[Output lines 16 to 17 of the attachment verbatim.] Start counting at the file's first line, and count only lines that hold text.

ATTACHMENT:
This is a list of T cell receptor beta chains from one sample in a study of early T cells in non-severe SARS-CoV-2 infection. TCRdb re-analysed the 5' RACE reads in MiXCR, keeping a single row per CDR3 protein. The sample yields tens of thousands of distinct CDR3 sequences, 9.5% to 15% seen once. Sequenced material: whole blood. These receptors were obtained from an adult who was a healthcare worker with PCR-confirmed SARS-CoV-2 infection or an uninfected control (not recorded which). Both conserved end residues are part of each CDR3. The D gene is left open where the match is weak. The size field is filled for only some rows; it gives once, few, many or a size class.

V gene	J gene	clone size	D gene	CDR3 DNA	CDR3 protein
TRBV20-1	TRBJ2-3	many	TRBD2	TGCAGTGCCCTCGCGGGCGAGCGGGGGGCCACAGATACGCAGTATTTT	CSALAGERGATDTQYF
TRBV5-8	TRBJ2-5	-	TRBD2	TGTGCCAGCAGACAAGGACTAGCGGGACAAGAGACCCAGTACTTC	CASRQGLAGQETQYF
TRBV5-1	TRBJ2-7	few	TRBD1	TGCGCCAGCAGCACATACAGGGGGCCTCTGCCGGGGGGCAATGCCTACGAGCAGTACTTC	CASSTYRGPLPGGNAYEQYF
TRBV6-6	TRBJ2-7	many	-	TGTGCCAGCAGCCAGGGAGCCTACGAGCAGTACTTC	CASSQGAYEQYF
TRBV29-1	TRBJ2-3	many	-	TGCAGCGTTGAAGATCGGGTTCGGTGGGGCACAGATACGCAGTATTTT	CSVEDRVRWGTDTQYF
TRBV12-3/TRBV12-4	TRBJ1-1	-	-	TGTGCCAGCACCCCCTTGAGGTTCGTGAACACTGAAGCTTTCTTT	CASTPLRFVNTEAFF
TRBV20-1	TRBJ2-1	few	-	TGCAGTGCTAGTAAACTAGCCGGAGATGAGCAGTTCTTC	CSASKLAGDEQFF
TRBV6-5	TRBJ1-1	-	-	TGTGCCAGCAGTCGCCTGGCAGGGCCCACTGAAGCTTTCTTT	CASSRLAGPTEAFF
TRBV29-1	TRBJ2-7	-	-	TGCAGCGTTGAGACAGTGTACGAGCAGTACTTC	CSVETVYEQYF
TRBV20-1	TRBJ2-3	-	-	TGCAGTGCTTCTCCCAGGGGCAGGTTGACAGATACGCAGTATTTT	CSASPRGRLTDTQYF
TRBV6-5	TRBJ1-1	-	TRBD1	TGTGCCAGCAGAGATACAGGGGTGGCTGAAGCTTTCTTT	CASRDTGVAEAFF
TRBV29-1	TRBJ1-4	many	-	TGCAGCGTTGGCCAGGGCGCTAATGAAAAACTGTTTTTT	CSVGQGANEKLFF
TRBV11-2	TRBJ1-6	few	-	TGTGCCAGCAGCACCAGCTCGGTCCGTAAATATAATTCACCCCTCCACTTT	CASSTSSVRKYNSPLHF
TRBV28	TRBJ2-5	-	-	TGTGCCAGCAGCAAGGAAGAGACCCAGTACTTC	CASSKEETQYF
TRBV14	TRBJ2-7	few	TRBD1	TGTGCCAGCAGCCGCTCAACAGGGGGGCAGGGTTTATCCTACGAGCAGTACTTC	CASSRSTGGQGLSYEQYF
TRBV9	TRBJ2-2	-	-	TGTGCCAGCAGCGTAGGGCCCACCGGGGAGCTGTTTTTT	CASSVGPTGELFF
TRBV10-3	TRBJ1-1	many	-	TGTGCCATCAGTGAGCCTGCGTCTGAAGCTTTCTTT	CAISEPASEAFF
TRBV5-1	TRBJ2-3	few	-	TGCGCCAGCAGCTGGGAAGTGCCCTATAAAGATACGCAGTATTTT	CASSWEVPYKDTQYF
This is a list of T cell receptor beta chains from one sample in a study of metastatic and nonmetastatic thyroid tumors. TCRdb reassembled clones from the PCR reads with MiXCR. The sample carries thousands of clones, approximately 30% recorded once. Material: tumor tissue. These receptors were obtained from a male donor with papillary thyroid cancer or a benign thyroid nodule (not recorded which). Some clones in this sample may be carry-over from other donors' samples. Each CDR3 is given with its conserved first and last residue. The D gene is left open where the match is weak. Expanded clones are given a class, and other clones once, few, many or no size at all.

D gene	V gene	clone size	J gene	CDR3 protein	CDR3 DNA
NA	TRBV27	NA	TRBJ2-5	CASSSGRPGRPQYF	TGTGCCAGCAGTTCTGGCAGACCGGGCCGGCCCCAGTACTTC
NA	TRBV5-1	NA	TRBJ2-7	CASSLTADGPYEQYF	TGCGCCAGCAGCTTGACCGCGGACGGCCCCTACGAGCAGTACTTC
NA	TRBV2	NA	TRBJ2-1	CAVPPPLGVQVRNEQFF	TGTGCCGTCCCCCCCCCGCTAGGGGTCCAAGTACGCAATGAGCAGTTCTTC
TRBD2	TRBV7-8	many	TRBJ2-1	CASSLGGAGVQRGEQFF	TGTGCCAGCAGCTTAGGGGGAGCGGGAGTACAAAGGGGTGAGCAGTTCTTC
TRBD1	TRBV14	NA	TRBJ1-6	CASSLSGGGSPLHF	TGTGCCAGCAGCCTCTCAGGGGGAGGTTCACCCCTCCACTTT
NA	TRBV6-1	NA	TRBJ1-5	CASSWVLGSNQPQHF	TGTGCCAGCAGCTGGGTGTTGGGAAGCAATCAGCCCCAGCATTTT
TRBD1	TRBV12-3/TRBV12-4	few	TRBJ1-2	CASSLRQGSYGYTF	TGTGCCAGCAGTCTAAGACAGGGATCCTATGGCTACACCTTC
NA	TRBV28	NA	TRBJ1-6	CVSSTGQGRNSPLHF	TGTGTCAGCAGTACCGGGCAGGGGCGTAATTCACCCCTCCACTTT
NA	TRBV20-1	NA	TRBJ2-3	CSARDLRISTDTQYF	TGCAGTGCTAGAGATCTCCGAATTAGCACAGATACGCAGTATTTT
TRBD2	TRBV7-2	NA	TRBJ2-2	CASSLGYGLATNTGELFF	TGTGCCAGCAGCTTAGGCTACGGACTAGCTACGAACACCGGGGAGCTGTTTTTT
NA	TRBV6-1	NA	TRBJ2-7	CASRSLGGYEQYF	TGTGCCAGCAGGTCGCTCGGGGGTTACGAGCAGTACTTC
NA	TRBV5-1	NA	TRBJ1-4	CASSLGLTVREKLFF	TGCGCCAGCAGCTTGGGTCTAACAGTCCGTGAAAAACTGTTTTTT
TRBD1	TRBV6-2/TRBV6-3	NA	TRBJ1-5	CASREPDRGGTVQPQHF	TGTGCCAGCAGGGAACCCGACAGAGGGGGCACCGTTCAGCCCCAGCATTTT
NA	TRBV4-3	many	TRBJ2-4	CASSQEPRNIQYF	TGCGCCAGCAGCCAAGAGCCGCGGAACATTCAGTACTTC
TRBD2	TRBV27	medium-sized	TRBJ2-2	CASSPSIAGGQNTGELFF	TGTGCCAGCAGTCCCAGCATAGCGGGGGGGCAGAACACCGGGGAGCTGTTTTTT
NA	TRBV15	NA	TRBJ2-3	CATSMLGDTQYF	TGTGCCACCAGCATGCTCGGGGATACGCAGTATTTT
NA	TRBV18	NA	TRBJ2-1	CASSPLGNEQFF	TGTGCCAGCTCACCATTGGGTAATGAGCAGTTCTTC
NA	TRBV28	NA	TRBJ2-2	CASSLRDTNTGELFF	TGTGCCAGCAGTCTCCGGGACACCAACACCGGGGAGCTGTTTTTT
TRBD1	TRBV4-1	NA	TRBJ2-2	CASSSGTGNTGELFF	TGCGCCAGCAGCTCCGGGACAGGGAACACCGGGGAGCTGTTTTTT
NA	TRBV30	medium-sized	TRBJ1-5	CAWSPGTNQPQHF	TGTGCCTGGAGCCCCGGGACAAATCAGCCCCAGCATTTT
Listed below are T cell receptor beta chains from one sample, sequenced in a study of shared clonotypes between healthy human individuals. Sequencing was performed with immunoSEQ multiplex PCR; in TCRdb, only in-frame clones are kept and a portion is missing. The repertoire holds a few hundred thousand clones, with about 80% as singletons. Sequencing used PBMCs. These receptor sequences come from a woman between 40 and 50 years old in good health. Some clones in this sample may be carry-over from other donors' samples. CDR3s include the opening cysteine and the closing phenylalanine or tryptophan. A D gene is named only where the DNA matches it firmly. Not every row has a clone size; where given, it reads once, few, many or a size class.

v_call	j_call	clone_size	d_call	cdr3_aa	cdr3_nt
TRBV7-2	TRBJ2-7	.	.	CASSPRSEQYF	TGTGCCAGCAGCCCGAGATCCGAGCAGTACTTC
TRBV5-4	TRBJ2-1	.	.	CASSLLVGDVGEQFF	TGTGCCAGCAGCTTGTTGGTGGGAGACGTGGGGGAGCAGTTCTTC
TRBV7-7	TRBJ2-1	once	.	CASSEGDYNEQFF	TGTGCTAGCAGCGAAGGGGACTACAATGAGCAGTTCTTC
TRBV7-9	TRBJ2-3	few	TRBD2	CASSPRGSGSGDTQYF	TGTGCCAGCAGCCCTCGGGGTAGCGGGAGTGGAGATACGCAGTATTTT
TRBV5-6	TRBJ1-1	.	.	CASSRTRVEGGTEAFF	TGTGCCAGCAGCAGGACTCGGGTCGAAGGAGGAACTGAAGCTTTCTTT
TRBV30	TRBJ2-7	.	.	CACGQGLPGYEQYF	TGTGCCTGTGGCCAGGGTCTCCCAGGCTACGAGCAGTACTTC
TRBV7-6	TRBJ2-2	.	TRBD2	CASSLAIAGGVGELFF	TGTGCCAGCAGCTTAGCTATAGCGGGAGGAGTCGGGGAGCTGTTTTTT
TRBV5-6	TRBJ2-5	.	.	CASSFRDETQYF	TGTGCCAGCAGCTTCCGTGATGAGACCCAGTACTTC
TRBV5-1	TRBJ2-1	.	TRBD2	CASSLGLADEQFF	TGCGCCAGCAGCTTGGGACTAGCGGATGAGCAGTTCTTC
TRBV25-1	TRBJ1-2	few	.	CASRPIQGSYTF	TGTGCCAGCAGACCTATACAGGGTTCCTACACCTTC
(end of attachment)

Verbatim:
TRBV28	TRBJ2-5	-	-	TGTGCCAGCAGCAAGGAAGAGACCCAGTACTTC	CASSKEETQYF
TRBV14	TRBJ2-7	few	TRBD1	TGTGCCAGCAGCCGCTCAACAGGGGGGCAGGGTTTATCCTACGAGCAGTACTTC	CASSRSTGGQGLSYEQYF